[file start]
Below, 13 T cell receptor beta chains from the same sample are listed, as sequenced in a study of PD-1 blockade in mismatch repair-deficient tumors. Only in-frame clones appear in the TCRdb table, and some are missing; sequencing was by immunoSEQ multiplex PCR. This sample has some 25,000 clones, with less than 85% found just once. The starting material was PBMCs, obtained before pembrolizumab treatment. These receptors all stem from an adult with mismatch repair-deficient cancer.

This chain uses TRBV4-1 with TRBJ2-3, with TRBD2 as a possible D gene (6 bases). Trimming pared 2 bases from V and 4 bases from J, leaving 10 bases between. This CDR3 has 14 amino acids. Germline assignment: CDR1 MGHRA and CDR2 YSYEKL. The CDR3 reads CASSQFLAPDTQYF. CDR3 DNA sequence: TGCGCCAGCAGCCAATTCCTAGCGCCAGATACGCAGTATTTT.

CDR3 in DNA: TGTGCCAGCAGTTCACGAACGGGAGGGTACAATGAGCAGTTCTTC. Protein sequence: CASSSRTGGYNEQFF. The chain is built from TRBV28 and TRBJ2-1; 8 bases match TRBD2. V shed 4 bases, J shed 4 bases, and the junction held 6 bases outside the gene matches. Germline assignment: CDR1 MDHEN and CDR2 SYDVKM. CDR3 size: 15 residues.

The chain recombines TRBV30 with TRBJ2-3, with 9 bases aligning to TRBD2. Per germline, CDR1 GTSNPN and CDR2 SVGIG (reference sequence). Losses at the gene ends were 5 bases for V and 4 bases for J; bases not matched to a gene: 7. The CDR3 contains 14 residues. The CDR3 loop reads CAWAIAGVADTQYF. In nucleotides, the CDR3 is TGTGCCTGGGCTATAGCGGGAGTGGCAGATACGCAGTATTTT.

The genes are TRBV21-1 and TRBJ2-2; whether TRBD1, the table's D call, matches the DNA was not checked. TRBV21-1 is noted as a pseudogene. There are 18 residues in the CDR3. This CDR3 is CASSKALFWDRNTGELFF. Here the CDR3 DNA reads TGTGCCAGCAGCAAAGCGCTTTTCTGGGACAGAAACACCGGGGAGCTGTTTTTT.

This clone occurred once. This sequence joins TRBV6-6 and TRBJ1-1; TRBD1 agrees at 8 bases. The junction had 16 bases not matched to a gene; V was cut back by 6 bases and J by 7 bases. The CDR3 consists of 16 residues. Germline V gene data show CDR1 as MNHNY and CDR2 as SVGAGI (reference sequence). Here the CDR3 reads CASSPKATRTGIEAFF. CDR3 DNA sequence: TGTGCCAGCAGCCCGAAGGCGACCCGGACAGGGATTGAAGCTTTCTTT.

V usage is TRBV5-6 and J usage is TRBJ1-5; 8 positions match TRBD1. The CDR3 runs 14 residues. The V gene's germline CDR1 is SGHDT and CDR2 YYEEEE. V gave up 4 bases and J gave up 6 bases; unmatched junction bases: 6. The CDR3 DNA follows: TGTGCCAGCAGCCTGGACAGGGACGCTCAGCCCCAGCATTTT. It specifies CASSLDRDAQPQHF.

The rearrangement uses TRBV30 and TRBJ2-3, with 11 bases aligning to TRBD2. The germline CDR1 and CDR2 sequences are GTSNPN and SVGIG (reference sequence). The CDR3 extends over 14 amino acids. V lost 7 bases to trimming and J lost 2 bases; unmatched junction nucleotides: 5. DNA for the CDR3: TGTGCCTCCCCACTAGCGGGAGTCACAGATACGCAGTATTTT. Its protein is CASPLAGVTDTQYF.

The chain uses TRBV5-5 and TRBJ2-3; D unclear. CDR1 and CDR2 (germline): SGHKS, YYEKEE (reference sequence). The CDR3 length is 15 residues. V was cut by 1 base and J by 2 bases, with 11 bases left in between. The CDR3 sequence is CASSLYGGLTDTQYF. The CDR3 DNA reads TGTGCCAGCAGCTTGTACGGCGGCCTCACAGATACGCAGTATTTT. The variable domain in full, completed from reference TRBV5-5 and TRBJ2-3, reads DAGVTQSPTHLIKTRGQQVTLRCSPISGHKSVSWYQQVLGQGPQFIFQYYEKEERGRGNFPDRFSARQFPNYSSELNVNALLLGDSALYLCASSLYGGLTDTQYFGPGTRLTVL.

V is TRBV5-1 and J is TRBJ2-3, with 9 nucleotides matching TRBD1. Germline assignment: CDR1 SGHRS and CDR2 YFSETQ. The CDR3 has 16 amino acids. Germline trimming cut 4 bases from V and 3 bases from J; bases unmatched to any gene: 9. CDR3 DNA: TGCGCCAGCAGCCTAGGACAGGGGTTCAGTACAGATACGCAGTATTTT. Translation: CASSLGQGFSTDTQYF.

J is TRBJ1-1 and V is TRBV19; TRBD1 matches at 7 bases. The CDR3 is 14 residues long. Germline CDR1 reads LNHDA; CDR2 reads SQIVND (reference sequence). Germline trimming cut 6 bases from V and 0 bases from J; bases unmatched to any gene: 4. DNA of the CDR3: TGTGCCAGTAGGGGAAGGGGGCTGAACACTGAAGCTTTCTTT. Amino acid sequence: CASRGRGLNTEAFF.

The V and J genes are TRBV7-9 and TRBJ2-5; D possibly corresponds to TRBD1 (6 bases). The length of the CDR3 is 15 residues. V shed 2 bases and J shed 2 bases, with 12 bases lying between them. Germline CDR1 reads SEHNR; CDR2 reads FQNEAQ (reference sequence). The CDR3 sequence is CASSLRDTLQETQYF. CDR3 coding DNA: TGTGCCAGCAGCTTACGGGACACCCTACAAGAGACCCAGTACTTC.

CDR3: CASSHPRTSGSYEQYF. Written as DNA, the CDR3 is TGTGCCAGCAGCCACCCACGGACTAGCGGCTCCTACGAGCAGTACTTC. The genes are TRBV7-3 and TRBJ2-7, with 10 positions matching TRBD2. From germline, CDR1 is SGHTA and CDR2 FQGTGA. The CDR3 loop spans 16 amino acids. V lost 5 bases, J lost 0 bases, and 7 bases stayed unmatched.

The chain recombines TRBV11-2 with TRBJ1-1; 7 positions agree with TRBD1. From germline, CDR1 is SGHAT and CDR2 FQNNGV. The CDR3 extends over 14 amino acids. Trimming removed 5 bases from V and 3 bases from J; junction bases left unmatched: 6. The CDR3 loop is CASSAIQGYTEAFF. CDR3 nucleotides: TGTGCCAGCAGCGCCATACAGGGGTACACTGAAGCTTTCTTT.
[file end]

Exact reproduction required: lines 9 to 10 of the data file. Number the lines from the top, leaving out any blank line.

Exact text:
The chain uses TRBV5-5 and TRBJ2-3; D unclear. CDR1 and CDR2 (germline): SGHKS, YYEKEE (reference sequence). The CDR3 length is 15 residues. V was cut by 1 base and J by 2 bases, with 11 bases left in between. The CDR3 sequence is CASSLYGGLTDTQYF. The CDR3 DNA reads TGTGCCAGCAGCTTGTACGGCGGCCTCACAGATACGCAGTATTTT. The variable domain in full, completed from reference TRBV5-5 and TRBJ2-3, reads DAGVTQSPTHLIKTRGQQVTLRCSPISGHKSVSWYQQVLGQGPQFIFQYYEKEERGRGNFPDRFSARQFPNYSSELNVNALLLGDSALYLCASSLYGGLTDTQYFGPGTRLTVL.

V is TRBV5-1 and J is TRBJ2-3, with 9 nucleotides matching TRBD1. Germline assignment: CDR1 SGHRS and CDR2 YFSETQ. The CDR3 has 16 amino acids. Germline trimming cut 4 bases from V and 3 bases from J; bases unmatched to any gene: 9. CDR3 DNA: TGCGCCAGCAGCCTAGGACAGGGGTTCAGTACAGATACGCAGTATTTT. Translation: CASSLGQGFSTDTQYF.